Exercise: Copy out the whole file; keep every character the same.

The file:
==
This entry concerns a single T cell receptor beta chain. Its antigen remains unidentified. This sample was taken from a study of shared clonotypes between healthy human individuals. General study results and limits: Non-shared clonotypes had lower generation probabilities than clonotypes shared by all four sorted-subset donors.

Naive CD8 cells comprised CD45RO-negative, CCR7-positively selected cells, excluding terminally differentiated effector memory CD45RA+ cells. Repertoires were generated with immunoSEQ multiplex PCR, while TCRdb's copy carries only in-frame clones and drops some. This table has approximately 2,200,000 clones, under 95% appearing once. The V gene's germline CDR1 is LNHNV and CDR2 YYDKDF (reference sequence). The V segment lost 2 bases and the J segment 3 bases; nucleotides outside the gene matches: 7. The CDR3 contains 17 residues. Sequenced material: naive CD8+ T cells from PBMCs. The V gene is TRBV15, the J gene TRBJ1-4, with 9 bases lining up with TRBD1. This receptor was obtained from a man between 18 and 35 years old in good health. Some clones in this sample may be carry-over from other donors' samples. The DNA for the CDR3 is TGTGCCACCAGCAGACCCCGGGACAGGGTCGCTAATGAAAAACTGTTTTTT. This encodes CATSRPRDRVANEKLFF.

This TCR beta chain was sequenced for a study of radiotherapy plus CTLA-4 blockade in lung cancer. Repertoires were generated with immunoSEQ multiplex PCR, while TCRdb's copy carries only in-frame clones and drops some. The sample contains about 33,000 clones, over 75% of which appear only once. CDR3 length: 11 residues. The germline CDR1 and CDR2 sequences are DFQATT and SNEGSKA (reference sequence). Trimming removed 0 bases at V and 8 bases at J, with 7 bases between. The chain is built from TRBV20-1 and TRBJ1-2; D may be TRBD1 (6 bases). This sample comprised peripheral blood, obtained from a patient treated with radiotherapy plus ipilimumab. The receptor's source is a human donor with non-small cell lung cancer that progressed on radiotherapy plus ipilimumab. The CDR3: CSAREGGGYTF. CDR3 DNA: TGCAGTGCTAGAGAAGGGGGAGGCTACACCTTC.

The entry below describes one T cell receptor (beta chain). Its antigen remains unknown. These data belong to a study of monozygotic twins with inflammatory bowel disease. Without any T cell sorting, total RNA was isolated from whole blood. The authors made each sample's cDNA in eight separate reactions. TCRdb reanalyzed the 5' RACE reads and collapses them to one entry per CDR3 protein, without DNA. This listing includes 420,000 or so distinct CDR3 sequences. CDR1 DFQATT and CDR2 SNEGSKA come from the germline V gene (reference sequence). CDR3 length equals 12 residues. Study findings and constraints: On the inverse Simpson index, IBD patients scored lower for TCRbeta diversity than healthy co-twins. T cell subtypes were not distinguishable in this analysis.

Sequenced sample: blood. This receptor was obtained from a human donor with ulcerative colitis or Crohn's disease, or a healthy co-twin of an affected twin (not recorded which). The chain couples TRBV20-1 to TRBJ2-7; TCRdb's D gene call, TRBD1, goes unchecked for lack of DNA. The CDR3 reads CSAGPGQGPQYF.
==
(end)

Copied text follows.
This entry concerns a single T cell receptor beta chain. Its antigen remains unidentified. This sample was taken from a study of shared clonotypes between healthy human individuals. General study results and limits: Non-shared clonotypes had lower generation probabilities than clonotypes shared by all four sorted-subset donors.

Naive CD8 cells comprised CD45RO-negative, CCR7-positively selected cells, excluding terminally differentiated effector memory CD45RA+ cells. Repertoires were generated with immunoSEQ multiplex PCR, while TCRdb's copy carries only in-frame clones and drops some. This table has approximately 2,200,000 clones, under 95% appearing once. The V gene's germline CDR1 is LNHNV and CDR2 YYDKDF (reference sequence). The V segment lost 2 bases and the J segment 3 bases; nucleotides outside the gene matches: 7. The CDR3 contains 17 residues. Sequenced material: naive CD8+ T cells from PBMCs. The V gene is TRBV15, the J gene TRBJ1-4, with 9 bases lining up with TRBD1. This receptor was obtained from a man between 18 and 35 years old in good health. Some clones in this sample may be carry-over from other donors' samples. The DNA for the CDR3 is TGTGCCACCAGCAGACCCCGGGACAGGGTCGCTAATGAAAAACTGTTTTTT. This encodes CATSRPRDRVANEKLFF.

This TCR beta chain was sequenced for a study of radiotherapy plus CTLA-4 blockade in lung cancer. Repertoires were generated with immunoSEQ multiplex PCR, while TCRdb's copy carries only in-frame clones and drops some. The sample contains about 33,000 clones, over 75% of which appear only once. CDR3 length: 11 residues. The germline CDR1 and CDR2 sequences are DFQATT and SNEGSKA (reference sequence). Trimming removed 0 bases at V and 8 bases at J, with 7 bases between. The chain is built from TRBV20-1 and TRBJ1-2; D may be TRBD1 (6 bases). This sample comprised peripheral blood, obtained from a patient treated with radiotherapy plus ipilimumab. The receptor's source is a human donor with non-small cell lung cancer that progressed on radiotherapy plus ipilimumab. The CDR3: CSAREGGGYTF. CDR3 DNA: TGCAGTGCTAGAGAAGGGGGAGGCTACACCTTC.

The entry below describes one T cell receptor (beta chain). Its antigen remains unknown. These data belong to a study of monozygotic twins with inflammatory bowel disease. Without any T cell sorting, total RNA was isolated from whole blood. The authors made each sample's cDNA in eight separate reactions. TCRdb reanalyzed the 5' RACE reads and collapses them to one entry per CDR3 protein, without DNA. This listing includes 420,000 or so distinct CDR3 sequences. CDR1 DFQATT and CDR2 SNEGSKA come from the germline V gene (reference sequence). CDR3 length equals 12 residues. Study findings and constraints: On the inverse Simpson index, IBD patients scored lower for TCRbeta diversity than healthy co-twins. T cell subtypes were not distinguishable in this analysis.

Sequenced sample: blood. This receptor was obtained from a human donor with ulcerative colitis or Crohn's disease, or a healthy co-twin of an affected twin (not recorded which). The chain couples TRBV20-1 to TRBJ2-7; TCRdb's D gene call, TRBD1, goes unchecked for lack of DNA. The CDR3 reads CSAGPGQGPQYF.